The forging of prescriptions is both a criminal offense and a serious, growing problem. The Center for Problem-Oriented Policing defines prescription drug fraud as, “the illegal acquisition of prescription drugs for personal use or profit.” Through a number of different ways, prescription drug addicts attempt to avoid outright stealing pills or purchasing them from street dealers. Still, such fraud is highly dangerous, illegal and tells of a much deeper and more serious underlying problem.
What is Prescription Fraud?
Although the unlawful misuse of controlled prescription drugs is an obvious serious issue amongst substance abusers themselves, the unethical practices of some pharmacists and doctors have contributed to the issue of prescription fraud.One generally forges prescriptions (obtains them fraudulently) for two basic reasons:
1. In order that the individual may have the prescriptions for himself/herself (in the case of addiction, dependency, self-medicating or abuse), or
2. So the individual may sell them for profit and personal gain.
How Are Prescriptions Forged or Fraudulently Obtained?
Fraudulently obtaining a prescription has become more difficult in recent years, with electronic prescription drug monitoring programs and tracking systems in place, and with law enforcement cracking down. Despite such measures, the issue of forged prescriptions as well as fraudulent and illegally obtained pharmaceutical drugs continues to present itself on a number of fronts:
- Pharmacists have been seen to commit Medicaid fraud, a practice in which generic drugs are substituted for brand name drugs, pills are short-counted or prescriptions are refilled without a doctor’s note; Medicaid is then overbilled and, in some cases, these drugs get into the wrong hands.
- Healthcare workers and pharmacists, who have regular access to prescription drugs like Vicodin, OxyContin, Morphine, etc., sometimes steal these medications – whether for personal use or distribution, the motive may vary.
- Patients who consult a number of different doctors (a process referred to as “doctor shopping”) to obtain multiple prescriptions, citing health concerns such as mental disorders, migraines, dental pain ,etc.
- Illegally purchasing prescription drugs on the Internet.
- Forging an actual doctor’s note by increasing the allowed pill count number on the prescription.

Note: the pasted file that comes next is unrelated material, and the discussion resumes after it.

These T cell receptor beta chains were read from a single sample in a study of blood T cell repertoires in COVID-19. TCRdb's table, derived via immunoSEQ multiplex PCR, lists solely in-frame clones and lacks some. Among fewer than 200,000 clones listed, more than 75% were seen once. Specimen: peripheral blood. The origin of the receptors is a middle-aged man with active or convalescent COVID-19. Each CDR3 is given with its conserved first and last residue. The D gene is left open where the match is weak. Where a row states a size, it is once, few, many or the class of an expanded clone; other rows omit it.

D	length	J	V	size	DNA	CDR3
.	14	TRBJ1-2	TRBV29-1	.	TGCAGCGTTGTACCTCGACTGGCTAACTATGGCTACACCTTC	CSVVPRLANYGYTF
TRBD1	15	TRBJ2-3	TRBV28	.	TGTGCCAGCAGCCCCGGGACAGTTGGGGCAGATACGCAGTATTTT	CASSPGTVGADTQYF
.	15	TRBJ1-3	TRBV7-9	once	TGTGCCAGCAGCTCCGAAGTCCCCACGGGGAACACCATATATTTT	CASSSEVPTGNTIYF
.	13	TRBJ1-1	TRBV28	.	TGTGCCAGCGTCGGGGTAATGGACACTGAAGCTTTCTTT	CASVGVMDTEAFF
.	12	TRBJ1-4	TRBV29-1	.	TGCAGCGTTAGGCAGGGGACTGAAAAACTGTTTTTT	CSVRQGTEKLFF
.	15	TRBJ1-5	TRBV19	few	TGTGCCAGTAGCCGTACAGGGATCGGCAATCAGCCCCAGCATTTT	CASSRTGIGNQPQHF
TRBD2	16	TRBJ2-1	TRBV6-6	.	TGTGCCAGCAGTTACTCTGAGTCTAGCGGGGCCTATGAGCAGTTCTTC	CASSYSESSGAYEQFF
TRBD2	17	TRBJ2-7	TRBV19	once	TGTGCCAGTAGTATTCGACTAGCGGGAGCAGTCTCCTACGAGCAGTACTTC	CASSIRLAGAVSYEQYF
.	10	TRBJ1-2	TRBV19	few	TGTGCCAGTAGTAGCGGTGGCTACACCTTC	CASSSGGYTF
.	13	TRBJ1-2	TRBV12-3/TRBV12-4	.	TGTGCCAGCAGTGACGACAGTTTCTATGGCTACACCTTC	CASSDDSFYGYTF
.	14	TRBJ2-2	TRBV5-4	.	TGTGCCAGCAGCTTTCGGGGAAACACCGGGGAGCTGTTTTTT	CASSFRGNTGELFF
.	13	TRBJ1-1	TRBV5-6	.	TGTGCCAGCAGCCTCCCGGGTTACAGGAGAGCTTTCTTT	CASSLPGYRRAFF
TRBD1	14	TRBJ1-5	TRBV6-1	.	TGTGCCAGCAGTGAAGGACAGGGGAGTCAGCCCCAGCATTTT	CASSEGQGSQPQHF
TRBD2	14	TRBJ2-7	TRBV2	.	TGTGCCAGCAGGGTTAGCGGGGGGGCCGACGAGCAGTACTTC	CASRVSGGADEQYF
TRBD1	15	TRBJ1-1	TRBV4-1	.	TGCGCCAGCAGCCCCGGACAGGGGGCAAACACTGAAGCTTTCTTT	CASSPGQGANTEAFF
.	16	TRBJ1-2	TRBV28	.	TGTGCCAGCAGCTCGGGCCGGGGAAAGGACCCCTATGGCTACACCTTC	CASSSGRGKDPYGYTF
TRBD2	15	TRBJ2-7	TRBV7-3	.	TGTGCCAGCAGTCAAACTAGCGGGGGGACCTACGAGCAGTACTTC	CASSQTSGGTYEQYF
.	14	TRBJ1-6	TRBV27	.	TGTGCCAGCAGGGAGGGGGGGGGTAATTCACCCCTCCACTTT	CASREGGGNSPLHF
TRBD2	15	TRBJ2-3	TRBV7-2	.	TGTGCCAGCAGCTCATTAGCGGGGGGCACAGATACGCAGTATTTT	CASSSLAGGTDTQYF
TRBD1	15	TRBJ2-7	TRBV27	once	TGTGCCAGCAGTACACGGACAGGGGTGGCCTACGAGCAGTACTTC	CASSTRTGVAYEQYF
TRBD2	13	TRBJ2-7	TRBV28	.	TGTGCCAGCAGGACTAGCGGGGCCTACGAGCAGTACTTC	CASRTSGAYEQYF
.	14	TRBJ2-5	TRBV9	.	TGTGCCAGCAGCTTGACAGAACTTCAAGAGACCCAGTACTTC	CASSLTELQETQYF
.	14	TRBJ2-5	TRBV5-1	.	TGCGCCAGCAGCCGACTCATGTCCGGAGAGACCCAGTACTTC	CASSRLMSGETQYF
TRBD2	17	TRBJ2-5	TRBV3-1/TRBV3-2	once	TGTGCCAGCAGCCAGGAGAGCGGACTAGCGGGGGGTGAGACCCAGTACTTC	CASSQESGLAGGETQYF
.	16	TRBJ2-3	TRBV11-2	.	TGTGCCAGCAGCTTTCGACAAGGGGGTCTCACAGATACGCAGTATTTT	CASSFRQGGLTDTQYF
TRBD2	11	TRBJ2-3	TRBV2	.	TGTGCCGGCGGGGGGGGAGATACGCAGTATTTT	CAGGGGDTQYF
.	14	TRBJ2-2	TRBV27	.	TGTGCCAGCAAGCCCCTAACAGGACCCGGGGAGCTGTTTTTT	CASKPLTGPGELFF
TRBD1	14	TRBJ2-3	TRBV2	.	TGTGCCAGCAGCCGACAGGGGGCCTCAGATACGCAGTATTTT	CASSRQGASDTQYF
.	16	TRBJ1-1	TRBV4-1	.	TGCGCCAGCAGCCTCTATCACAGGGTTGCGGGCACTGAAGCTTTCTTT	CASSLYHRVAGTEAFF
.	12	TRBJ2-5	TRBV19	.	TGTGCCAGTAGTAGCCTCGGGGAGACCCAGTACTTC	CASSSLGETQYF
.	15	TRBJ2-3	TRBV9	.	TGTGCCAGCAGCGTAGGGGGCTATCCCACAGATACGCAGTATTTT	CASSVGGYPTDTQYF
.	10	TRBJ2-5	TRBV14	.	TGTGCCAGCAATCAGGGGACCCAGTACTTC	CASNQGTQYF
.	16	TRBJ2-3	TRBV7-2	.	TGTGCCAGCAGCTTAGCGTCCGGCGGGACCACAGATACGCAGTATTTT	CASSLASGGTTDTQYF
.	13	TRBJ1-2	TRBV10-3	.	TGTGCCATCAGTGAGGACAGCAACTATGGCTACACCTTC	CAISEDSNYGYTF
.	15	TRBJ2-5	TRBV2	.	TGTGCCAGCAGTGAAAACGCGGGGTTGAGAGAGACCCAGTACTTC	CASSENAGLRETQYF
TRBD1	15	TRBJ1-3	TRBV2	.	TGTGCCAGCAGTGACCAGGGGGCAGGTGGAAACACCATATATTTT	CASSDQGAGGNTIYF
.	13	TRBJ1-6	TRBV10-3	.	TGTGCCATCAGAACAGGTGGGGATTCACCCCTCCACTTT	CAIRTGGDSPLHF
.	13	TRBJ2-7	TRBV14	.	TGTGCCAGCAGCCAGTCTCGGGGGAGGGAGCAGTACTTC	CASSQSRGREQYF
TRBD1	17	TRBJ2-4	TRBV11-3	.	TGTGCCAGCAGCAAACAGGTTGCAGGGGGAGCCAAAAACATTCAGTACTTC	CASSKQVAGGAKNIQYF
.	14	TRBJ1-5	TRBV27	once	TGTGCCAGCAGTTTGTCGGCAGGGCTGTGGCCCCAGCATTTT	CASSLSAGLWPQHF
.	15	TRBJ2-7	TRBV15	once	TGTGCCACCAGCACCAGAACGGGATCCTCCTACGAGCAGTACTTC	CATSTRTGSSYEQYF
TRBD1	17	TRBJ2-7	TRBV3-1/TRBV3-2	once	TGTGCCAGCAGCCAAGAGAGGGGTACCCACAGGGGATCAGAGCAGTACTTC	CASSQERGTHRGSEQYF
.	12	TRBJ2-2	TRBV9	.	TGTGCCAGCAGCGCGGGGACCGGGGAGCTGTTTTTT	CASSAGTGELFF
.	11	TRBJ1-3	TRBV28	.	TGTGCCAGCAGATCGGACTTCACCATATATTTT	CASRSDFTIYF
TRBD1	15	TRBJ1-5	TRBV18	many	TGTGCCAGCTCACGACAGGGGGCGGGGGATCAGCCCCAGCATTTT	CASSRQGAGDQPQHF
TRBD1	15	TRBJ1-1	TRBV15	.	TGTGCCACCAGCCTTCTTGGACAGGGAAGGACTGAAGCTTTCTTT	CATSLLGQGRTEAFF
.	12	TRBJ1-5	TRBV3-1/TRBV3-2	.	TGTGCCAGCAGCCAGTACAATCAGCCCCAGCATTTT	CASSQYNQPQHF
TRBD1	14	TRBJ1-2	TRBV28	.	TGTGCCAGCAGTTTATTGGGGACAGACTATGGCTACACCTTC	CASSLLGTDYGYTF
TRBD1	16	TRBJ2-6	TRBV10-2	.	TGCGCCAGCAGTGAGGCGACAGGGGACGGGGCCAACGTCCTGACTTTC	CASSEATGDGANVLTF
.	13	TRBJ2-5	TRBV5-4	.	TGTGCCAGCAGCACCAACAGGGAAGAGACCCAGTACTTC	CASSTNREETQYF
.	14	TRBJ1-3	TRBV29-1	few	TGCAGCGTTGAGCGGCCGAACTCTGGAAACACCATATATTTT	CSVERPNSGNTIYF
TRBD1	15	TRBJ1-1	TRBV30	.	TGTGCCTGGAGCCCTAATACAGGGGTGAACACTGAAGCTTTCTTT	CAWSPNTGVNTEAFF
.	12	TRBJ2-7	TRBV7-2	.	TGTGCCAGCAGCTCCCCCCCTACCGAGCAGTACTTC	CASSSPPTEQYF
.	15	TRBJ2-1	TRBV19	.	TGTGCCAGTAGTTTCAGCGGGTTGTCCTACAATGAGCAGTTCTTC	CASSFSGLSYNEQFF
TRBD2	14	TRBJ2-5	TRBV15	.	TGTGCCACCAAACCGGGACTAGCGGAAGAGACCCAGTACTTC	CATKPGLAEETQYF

- Theft of blank prescription notes/forms.
- Impersonation of doctors or nurses by “calling in” a prescription.
- Theft of prescription drugs from friends, family or loved ones.
Pharmacists and other healthcare providers are urged to be highly vigilant with patients who are suspicious or ask for multiple refills of a prescription drug to prevent fraud. Such risk and dangerous practices further the problem of pharmaceutical drug abuse.
Legal Consequences of Forging a Prescription
The legal consequences of forging a prescription or illegally obtaining a pharmaceutical drug by fraud varies from state to state. Depending on state-specific laws and case circumstances, sentencing can range from one year in jail up to 20 years in state prison.
When someone forges a prescription they can be convicted of a crime. This is if it is proven that they gave a prescription for any narcotic drug and the signature on the prescription was fake, forged or in any way altered from its original state. Forging documents of any kind (including money orders, trading stamps, cashier’s checks or any document used to access another person’s bank account) is a serious offense and one can be charged with a misdemeanor or even a felony.
Forgery and fraudulent activity of any kind are desperate acts that many addicts resort to avoid intense and painful withdrawal symptoms. Drug seeking behavior has been seen to be criminal, violent and dangerous. Although many of such individuals are incarcerated for their actions, some are afforded the opportunity to attend mandatory rehabilitative sentencing for their substance abuse problem.